Liberalism takes the danger of personal politics and dissipates the allure of strong man with institutions and ideals. The liberal mission is not a crusade to grab power, but a promise to give it up one day. The cowardly moderate is a myth because liberals sign up willing to lose. When the fringes lose a vote, they seek to manipulate a win through blaming, obstructing, purging, and other forms of political arson. Trudeau lost his majority and now needs to work with rival factions to enact policy. This won’t mean abandoning liberalism — but re-embracing it instead.
Liberals have proven to be good at losing. But democratic politics, which by its nature requires relinquishing and sharing power, is defined by losing more than it is winning. The all-or-nothing movements — Marxists, Fascists, Racists — do not endure because they cannot accept losing. Liberals throughout history lose, check and balance power, reorganize, and rise again.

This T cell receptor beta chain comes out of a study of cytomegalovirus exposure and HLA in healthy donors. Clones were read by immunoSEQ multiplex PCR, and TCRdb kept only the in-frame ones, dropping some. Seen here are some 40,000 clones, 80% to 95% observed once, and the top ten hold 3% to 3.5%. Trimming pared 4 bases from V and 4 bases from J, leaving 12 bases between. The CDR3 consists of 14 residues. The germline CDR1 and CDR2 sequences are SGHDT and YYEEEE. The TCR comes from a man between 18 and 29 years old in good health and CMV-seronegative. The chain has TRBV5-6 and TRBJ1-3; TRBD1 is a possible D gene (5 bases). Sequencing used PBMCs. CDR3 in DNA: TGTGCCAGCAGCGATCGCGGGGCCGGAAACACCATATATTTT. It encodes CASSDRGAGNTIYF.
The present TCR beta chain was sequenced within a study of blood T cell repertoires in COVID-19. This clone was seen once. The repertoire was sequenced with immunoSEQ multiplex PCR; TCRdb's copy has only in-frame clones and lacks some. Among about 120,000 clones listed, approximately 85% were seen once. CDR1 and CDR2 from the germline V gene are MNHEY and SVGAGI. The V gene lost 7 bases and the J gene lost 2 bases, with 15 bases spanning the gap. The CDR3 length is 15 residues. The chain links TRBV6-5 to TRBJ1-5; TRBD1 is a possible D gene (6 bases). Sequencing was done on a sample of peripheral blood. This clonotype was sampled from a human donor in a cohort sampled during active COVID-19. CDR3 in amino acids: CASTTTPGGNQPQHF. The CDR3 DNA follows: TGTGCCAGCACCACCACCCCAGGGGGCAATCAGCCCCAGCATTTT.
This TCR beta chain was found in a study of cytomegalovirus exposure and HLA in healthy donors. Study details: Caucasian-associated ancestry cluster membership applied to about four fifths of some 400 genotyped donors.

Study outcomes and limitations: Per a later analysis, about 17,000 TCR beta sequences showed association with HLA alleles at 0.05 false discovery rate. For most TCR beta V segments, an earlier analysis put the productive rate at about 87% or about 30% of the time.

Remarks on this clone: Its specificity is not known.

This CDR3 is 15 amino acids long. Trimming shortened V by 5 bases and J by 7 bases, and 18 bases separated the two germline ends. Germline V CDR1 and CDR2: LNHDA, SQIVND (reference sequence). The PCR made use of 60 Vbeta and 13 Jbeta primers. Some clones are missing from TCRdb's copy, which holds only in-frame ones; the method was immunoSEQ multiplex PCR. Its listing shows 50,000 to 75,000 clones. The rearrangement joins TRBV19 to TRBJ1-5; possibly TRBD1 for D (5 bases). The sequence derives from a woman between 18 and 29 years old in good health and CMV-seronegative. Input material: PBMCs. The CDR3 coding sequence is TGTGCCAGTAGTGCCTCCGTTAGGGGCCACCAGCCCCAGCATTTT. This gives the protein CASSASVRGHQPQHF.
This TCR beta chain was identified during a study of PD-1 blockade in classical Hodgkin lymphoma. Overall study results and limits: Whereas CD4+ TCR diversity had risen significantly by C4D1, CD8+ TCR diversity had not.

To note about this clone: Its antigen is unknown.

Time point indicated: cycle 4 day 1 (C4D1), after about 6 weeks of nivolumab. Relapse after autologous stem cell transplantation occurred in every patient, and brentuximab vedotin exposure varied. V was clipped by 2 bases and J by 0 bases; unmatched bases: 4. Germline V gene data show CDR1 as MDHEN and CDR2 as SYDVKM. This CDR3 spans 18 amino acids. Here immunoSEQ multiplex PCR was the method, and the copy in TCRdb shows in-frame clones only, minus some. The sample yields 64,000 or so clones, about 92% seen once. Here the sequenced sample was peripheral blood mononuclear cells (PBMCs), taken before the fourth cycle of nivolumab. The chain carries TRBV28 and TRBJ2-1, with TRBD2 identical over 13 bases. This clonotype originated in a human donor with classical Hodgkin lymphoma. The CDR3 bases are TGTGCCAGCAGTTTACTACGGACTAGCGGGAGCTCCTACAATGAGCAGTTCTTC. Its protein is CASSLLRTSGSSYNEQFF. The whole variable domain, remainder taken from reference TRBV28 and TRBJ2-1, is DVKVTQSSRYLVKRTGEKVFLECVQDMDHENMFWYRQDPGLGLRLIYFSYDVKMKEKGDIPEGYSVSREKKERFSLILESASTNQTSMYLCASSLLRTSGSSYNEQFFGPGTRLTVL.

Four years ago, Justin Trudeau looked like a promising young leader, and amidst real achievements, he has demonstrated serious flaws. He now emerges from the latest election with a tattered legacy. Trudeau’s defenders will cry that there is a double standard because populists seem to survive personal scandals and failed policies while liberals are slammed for every minor fault. These liberals are probably right, but I would take a double standard over a race to the bottom.
Trudeau might offer some lessons for other liberals, but mostly for what not to do instead of what to replicate. As he faces a divided Parliament that reflects a divided nation, he would be wise to heal these divisions and bring more Canadians into the process. This would be the ultimate testament to liberal tradition: a flawed leader leaning a little to the left, a little to the right, and keeping the balance so the experiment may live on.
Categories: Foreign Affairs